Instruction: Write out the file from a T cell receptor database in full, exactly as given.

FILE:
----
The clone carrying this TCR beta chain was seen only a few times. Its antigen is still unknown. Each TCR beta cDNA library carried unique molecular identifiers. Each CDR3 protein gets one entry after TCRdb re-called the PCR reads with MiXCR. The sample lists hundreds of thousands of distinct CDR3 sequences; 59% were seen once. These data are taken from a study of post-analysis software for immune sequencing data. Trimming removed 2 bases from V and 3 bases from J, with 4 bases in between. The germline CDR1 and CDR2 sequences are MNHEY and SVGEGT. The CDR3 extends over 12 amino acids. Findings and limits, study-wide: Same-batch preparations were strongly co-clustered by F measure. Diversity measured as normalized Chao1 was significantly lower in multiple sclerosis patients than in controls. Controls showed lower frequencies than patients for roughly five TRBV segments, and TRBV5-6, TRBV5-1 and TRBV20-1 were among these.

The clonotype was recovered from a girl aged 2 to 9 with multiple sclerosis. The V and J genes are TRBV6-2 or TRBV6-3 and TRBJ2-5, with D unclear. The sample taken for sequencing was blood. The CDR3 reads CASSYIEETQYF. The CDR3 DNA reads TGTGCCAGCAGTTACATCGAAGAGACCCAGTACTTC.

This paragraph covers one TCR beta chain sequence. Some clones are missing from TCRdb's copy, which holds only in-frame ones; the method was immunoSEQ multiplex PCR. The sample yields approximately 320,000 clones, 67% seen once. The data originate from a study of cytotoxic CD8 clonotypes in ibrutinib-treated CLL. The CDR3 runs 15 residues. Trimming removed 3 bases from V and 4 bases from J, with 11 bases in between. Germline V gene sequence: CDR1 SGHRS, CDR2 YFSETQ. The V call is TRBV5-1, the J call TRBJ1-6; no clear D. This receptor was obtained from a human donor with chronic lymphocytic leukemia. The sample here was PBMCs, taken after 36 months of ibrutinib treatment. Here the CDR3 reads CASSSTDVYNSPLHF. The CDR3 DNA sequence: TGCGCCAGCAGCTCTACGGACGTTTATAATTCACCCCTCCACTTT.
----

The clone carrying this TCR beta chain was seen only a few times. Its antigen is still unknown. Each TCR beta cDNA library carried unique molecular identifiers. Each CDR3 protein gets one entry after TCRdb re-called the PCR reads with MiXCR. The sample lists hundreds of thousands of distinct CDR3 sequences; 59% were seen once. These data are taken from a study of post-analysis software for immune sequencing data. Trimming removed 2 bases from V and 3 bases from J, with 4 bases in between. The germline CDR1 and CDR2 sequences are MNHEY and SVGEGT. The CDR3 extends over 12 amino acids. Findings and limits, study-wide: Same-batch preparations were strongly co-clustered by F measure. Diversity measured as normalized Chao1 was significantly lower in multiple sclerosis patients than in controls. Controls showed lower frequencies than patients for roughly five TRBV segments, and TRBV5-6, TRBV5-1 and TRBV20-1 were among these.

The clonotype was recovered from a girl aged 2 to 9 with multiple sclerosis. The V and J genes are TRBV6-2 or TRBV6-3 and TRBJ2-5, with D unclear. The sample taken for sequencing was blood. The CDR3 reads CASSYIEETQYF. The CDR3 DNA reads TGTGCCAGCAGTTACATCGAAGAGACCCAGTACTTC.

This paragraph covers one TCR beta chain sequence. Some clones are missing from TCRdb's copy, which holds only in-frame ones; the method was immunoSEQ multiplex PCR. The sample yields approximately 320,000 clones, 67% seen once. The data originate from a study of cytotoxic CD8 clonotypes in ibrutinib-treated CLL. The CDR3 runs 15 residues. Trimming removed 3 bases from V and 4 bases from J, with 11 bases in between. Germline V gene sequence: CDR1 SGHRS, CDR2 YFSETQ. The V call is TRBV5-1, the J call TRBJ1-6; no clear D. This receptor was obtained from a human donor with chronic lymphocytic leukemia. The sample here was PBMCs, taken after 36 months of ibrutinib treatment. Here the CDR3 reads CASSSTDVYNSPLHF. The CDR3 DNA sequence: TGCGCCAGCAGCTCTACGGACGTTTATAATTCACCCCTCCACTTT.